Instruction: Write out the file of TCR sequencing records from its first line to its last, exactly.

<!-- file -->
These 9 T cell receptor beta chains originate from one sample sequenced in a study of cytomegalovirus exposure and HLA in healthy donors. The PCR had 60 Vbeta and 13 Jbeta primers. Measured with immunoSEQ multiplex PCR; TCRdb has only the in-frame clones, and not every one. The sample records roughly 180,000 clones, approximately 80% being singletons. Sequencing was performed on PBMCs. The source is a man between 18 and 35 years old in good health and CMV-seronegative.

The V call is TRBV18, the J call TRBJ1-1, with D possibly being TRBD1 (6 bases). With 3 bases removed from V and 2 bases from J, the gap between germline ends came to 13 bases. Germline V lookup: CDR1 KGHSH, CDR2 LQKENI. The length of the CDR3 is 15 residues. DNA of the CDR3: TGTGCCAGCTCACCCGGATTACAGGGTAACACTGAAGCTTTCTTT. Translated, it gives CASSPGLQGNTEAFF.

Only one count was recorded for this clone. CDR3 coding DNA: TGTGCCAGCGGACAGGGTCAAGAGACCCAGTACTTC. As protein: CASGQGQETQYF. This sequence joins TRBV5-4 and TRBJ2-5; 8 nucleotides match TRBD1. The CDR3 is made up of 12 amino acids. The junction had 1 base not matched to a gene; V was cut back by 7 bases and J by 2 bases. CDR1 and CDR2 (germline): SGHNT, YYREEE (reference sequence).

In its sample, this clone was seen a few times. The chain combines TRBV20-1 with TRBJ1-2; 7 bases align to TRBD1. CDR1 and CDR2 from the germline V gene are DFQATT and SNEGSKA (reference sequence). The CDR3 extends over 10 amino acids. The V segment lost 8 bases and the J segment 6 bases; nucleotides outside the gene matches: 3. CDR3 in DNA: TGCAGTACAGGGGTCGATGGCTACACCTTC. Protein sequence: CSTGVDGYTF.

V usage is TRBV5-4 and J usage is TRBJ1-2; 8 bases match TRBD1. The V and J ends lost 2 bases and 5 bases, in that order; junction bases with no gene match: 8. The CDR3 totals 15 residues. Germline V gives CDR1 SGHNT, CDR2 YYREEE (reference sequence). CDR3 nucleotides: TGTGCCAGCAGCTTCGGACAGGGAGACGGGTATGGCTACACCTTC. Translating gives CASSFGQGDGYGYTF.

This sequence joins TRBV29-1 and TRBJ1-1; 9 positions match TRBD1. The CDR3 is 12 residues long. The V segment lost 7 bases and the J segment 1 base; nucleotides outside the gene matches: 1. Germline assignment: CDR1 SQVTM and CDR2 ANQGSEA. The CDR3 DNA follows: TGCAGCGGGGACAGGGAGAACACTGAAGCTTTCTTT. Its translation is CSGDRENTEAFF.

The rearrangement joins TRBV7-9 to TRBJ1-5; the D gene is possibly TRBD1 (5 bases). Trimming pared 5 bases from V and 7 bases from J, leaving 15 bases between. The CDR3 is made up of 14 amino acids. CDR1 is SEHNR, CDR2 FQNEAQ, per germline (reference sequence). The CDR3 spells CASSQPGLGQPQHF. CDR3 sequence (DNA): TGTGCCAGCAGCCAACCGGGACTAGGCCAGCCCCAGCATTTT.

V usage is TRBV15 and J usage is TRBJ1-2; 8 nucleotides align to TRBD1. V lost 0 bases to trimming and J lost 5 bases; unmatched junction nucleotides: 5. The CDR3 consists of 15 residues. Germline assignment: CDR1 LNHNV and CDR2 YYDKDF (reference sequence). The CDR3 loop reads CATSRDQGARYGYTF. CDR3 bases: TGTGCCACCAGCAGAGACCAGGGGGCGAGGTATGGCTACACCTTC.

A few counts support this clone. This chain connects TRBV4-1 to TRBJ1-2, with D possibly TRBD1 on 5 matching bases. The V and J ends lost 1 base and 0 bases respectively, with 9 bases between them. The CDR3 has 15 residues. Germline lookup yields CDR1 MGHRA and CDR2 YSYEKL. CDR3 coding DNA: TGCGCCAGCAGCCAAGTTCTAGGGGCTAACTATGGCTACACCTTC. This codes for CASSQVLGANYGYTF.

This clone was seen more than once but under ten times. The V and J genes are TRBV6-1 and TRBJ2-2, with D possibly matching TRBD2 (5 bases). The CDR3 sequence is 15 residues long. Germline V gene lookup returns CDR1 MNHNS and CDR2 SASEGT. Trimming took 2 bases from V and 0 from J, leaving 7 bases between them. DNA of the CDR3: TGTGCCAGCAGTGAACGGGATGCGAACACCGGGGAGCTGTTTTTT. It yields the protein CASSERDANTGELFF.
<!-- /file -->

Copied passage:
These 9 T cell receptor beta chains originate from one sample sequenced in a study of cytomegalovirus exposure and HLA in healthy donors. The PCR had 60 Vbeta and 13 Jbeta primers. Measured with immunoSEQ multiplex PCR; TCRdb has only the in-frame clones, and not every one. The sample records roughly 180,000 clones, approximately 80% being singletons. Sequencing was performed on PBMCs. The source is a man between 18 and 35 years old in good health and CMV-seronegative.

The V call is TRBV18, the J call TRBJ1-1, with D possibly being TRBD1 (6 bases). With 3 bases removed from V and 2 bases from J, the gap between germline ends came to 13 bases. Germline V lookup: CDR1 KGHSH, CDR2 LQKENI. The length of the CDR3 is 15 residues. DNA of the CDR3: TGTGCCAGCTCACCCGGATTACAGGGTAACACTGAAGCTTTCTTT. Translated, it gives CASSPGLQGNTEAFF.

Only one count was recorded for this clone. CDR3 coding DNA: TGTGCCAGCGGACAGGGTCAAGAGACCCAGTACTTC. As protein: CASGQGQETQYF. This sequence joins TRBV5-4 and TRBJ2-5; 8 nucleotides match TRBD1. The CDR3 is made up of 12 amino acids. The junction had 1 base not matched to a gene; V was cut back by 7 bases and J by 2 bases. CDR1 and CDR2 (germline): SGHNT, YYREEE (reference sequence).

In its sample, this clone was seen a few times. The chain combines TRBV20-1 with TRBJ1-2; 7 bases align to TRBD1. CDR1 and CDR2 from the germline V gene are DFQATT and SNEGSKA (reference sequence). The CDR3 extends over 10 amino acids. The V segment lost 8 bases and the J segment 6 bases; nucleotides outside the gene matches: 3. CDR3 in DNA: TGCAGTACAGGGGTCGATGGCTACACCTTC. Protein sequence: CSTGVDGYTF.

V usage is TRBV5-4 and J usage is TRBJ1-2; 8 bases match TRBD1. The V and J ends lost 2 bases and 5 bases, in that order; junction bases with no gene match: 8. The CDR3 totals 15 residues. Germline V gives CDR1 SGHNT, CDR2 YYREEE (reference sequence). CDR3 nucleotides: TGTGCCAGCAGCTTCGGACAGGGAGACGGGTATGGCTACACCTTC. Translating gives CASSFGQGDGYGYTF.

This sequence joins TRBV29-1 and TRBJ1-1; 9 positions match TRBD1. The CDR3 is 12 residues long. The V segment lost 7 bases and the J segment 1 base; nucleotides outside the gene matches: 1. Germline assignment: CDR1 SQVTM and CDR2 ANQGSEA. The CDR3 DNA follows: TGCAGCGGGGACAGGGAGAACACTGAAGCTTTCTTT. Its translation is CSGDRENTEAFF.

The rearrangement joins TRBV7-9 to TRBJ1-5; the D gene is possibly TRBD1 (5 bases). Trimming pared 5 bases from V and 7 bases from J, leaving 15 bases between. The CDR3 is made up of 14 amino acids. CDR1 is SEHNR, CDR2 FQNEAQ, per germline (reference sequence). The CDR3 spells CASSQPGLGQPQHF. CDR3 sequence (DNA): TGTGCCAGCAGCCAACCGGGACTAGGCCAGCCCCAGCATTTT.

V usage is TRBV15 and J usage is TRBJ1-2; 8 nucleotides align to TRBD1. V lost 0 bases to trimming and J lost 5 bases; unmatched junction nucleotides: 5. The CDR3 consists of 15 residues. Germline assignment: CDR1 LNHNV and CDR2 YYDKDF (reference sequence). The CDR3 loop reads CATSRDQGARYGYTF. CDR3 bases: TGTGCCACCAGCAGAGACCAGGGGGCGAGGTATGGCTACACCTTC.

A few counts support this clone. This chain connects TRBV4-1 to TRBJ1-2, with D possibly TRBD1 on 5 matching bases. The V and J ends lost 1 base and 0 bases respectively, with 9 bases between them. The CDR3 has 15 residues. Germline lookup yields CDR1 MGHRA and CDR2 YSYEKL. CDR3 coding DNA: TGCGCCAGCAGCCAAGTTCTAGGGGCTAACTATGGCTACACCTTC. This codes for CASSQVLGANYGYTF.

This clone was seen more than once but under ten times. The V and J genes are TRBV6-1 and TRBJ2-2, with D possibly matching TRBD2 (5 bases). The CDR3 sequence is 15 residues long. Germline V gene lookup returns CDR1 MNHNS and CDR2 SASEGT. Trimming took 2 bases from V and 0 from J, leaving 7 bases between them. DNA of the CDR3: TGTGCCAGCAGTGAACGGGATGCGAACACCGGGGAGCTGTTTTTT. It yields the protein CASSERDANTGELFF.